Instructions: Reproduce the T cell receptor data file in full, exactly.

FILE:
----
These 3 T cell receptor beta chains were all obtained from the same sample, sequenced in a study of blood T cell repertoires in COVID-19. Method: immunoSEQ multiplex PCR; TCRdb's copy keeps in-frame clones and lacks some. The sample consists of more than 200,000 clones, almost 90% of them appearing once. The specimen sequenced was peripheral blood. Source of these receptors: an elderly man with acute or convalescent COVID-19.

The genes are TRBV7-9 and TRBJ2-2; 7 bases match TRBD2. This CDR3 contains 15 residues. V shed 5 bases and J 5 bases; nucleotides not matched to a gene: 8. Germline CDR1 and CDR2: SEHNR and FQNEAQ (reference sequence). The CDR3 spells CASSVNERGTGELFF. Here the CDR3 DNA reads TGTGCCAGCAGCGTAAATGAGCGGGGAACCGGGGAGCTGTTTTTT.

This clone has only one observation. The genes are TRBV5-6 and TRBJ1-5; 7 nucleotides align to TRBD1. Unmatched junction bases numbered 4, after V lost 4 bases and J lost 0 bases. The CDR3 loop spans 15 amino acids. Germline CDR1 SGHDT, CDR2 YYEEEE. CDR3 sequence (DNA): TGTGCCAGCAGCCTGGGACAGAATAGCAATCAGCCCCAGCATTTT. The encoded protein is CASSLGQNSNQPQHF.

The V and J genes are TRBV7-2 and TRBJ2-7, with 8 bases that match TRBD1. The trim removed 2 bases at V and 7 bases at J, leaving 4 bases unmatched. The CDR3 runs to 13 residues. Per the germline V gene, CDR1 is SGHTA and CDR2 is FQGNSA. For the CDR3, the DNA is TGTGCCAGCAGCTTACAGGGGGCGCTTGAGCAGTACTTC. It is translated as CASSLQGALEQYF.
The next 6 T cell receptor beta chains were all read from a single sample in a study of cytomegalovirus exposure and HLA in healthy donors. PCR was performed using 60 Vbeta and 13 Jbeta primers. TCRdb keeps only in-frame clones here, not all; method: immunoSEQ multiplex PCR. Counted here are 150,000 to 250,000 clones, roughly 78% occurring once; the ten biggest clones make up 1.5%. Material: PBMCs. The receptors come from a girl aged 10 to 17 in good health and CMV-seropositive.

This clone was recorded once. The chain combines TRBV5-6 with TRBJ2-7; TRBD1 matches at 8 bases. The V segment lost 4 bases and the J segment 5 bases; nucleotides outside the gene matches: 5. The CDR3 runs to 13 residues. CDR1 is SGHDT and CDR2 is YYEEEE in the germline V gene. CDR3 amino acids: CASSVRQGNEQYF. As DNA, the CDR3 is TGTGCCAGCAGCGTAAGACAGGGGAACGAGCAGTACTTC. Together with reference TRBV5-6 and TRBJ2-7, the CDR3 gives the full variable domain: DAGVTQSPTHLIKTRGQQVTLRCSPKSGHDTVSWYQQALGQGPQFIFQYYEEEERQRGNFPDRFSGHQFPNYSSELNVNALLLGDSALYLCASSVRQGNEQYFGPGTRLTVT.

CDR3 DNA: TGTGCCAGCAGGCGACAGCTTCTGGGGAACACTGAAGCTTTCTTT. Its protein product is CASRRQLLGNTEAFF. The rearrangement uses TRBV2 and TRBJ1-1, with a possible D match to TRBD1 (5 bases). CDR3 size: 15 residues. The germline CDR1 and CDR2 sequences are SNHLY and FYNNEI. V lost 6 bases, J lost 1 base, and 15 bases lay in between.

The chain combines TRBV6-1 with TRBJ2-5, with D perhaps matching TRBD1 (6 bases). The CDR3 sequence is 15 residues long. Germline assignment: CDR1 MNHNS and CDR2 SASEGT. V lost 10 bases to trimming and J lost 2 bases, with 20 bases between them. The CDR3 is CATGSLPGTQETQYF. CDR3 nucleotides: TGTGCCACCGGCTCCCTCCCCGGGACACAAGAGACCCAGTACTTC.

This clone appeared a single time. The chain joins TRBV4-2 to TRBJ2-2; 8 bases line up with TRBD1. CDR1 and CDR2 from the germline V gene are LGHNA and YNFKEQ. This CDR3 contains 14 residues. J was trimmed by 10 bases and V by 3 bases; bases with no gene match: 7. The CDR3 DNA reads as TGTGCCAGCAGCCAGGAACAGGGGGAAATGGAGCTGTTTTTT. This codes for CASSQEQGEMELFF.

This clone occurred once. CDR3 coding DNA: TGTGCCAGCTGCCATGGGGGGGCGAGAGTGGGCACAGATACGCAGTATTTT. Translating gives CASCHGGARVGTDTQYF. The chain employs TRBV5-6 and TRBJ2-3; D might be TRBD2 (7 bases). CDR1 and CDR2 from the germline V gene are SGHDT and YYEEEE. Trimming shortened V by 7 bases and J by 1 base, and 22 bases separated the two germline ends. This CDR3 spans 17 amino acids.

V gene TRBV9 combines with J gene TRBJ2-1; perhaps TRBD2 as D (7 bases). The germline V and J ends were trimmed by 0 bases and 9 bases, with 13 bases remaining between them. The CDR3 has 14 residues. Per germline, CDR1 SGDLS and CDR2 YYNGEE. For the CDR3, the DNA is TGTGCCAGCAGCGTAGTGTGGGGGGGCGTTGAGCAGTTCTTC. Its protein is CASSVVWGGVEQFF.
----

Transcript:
These 3 T cell receptor beta chains were all obtained from the same sample, sequenced in a study of blood T cell repertoires in COVID-19. Method: immunoSEQ multiplex PCR; TCRdb's copy keeps in-frame clones and lacks some. The sample consists of more than 200,000 clones, almost 90% of them appearing once. The specimen sequenced was peripheral blood. Source of these receptors: an elderly man with acute or convalescent COVID-19.

The genes are TRBV7-9 and TRBJ2-2; 7 bases match TRBD2. This CDR3 contains 15 residues. V shed 5 bases and J 5 bases; nucleotides not matched to a gene: 8. Germline CDR1 and CDR2: SEHNR and FQNEAQ (reference sequence). The CDR3 spells CASSVNERGTGELFF. Here the CDR3 DNA reads TGTGCCAGCAGCGTAAATGAGCGGGGAACCGGGGAGCTGTTTTTT.

This clone has only one observation. The genes are TRBV5-6 and TRBJ1-5; 7 nucleotides align to TRBD1. Unmatched junction bases numbered 4, after V lost 4 bases and J lost 0 bases. The CDR3 loop spans 15 amino acids. Germline CDR1 SGHDT, CDR2 YYEEEE. CDR3 sequence (DNA): TGTGCCAGCAGCCTGGGACAGAATAGCAATCAGCCCCAGCATTTT. The encoded protein is CASSLGQNSNQPQHF.

The V and J genes are TRBV7-2 and TRBJ2-7, with 8 bases that match TRBD1. The trim removed 2 bases at V and 7 bases at J, leaving 4 bases unmatched. The CDR3 runs to 13 residues. Per the germline V gene, CDR1 is SGHTA and CDR2 is FQGNSA. For the CDR3, the DNA is TGTGCCAGCAGCTTACAGGGGGCGCTTGAGCAGTACTTC. It is translated as CASSLQGALEQYF.
The next 6 T cell receptor beta chains were all read from a single sample in a study of cytomegalovirus exposure and HLA in healthy donors. PCR was performed using 60 Vbeta and 13 Jbeta primers. TCRdb keeps only in-frame clones here, not all; method: immunoSEQ multiplex PCR. Counted here are 150,000 to 250,000 clones, roughly 78% occurring once; the ten biggest clones make up 1.5%. Material: PBMCs. The receptors come from a girl aged 10 to 17 in good health and CMV-seropositive.

This clone was recorded once. The chain combines TRBV5-6 with TRBJ2-7; TRBD1 matches at 8 bases. The V segment lost 4 bases and the J segment 5 bases; nucleotides outside the gene matches: 5. The CDR3 runs to 13 residues. CDR1 is SGHDT and CDR2 is YYEEEE in the germline V gene. CDR3 amino acids: CASSVRQGNEQYF. As DNA, the CDR3 is TGTGCCAGCAGCGTAAGACAGGGGAACGAGCAGTACTTC. Together with reference TRBV5-6 and TRBJ2-7, the CDR3 gives the full variable domain: DAGVTQSPTHLIKTRGQQVTLRCSPKSGHDTVSWYQQALGQGPQFIFQYYEEEERQRGNFPDRFSGHQFPNYSSELNVNALLLGDSALYLCASSVRQGNEQYFGPGTRLTVT.

CDR3 DNA: TGTGCCAGCAGGCGACAGCTTCTGGGGAACACTGAAGCTTTCTTT. Its protein product is CASRRQLLGNTEAFF. The rearrangement uses TRBV2 and TRBJ1-1, with a possible D match to TRBD1 (5 bases). CDR3 size: 15 residues. The germline CDR1 and CDR2 sequences are SNHLY and FYNNEI. V lost 6 bases, J lost 1 base, and 15 bases lay in between.

The chain combines TRBV6-1 with TRBJ2-5, with D perhaps matching TRBD1 (6 bases). The CDR3 sequence is 15 residues long. Germline assignment: CDR1 MNHNS and CDR2 SASEGT. V lost 10 bases to trimming and J lost 2 bases, with 20 bases between them. The CDR3 is CATGSLPGTQETQYF. CDR3 nucleotides: TGTGCCACCGGCTCCCTCCCCGGGACACAAGAGACCCAGTACTTC.

This clone appeared a single time. The chain joins TRBV4-2 to TRBJ2-2; 8 bases line up with TRBD1. CDR1 and CDR2 from the germline V gene are LGHNA and YNFKEQ. This CDR3 contains 14 residues. J was trimmed by 10 bases and V by 3 bases; bases with no gene match: 7. The CDR3 DNA reads as TGTGCCAGCAGCCAGGAACAGGGGGAAATGGAGCTGTTTTTT. This codes for CASSQEQGEMELFF.

This clone occurred once. CDR3 coding DNA: TGTGCCAGCTGCCATGGGGGGGCGAGAGTGGGCACAGATACGCAGTATTTT. Translating gives CASCHGGARVGTDTQYF. The chain employs TRBV5-6 and TRBJ2-3; D might be TRBD2 (7 bases). CDR1 and CDR2 from the germline V gene are SGHDT and YYEEEE. Trimming shortened V by 7 bases and J by 1 base, and 22 bases separated the two germline ends. This CDR3 spans 17 amino acids.

V gene TRBV9 combines with J gene TRBJ2-1; perhaps TRBD2 as D (7 bases). The germline V and J ends were trimmed by 0 bases and 9 bases, with 13 bases remaining between them. The CDR3 has 14 residues. Per germline, CDR1 SGDLS and CDR2 YYNGEE. For the CDR3, the DNA is TGTGCCAGCAGCGTAGTGTGGGGGGGCGTTGAGCAGTTCTTC. Its protein is CASSVVWGGVEQFF.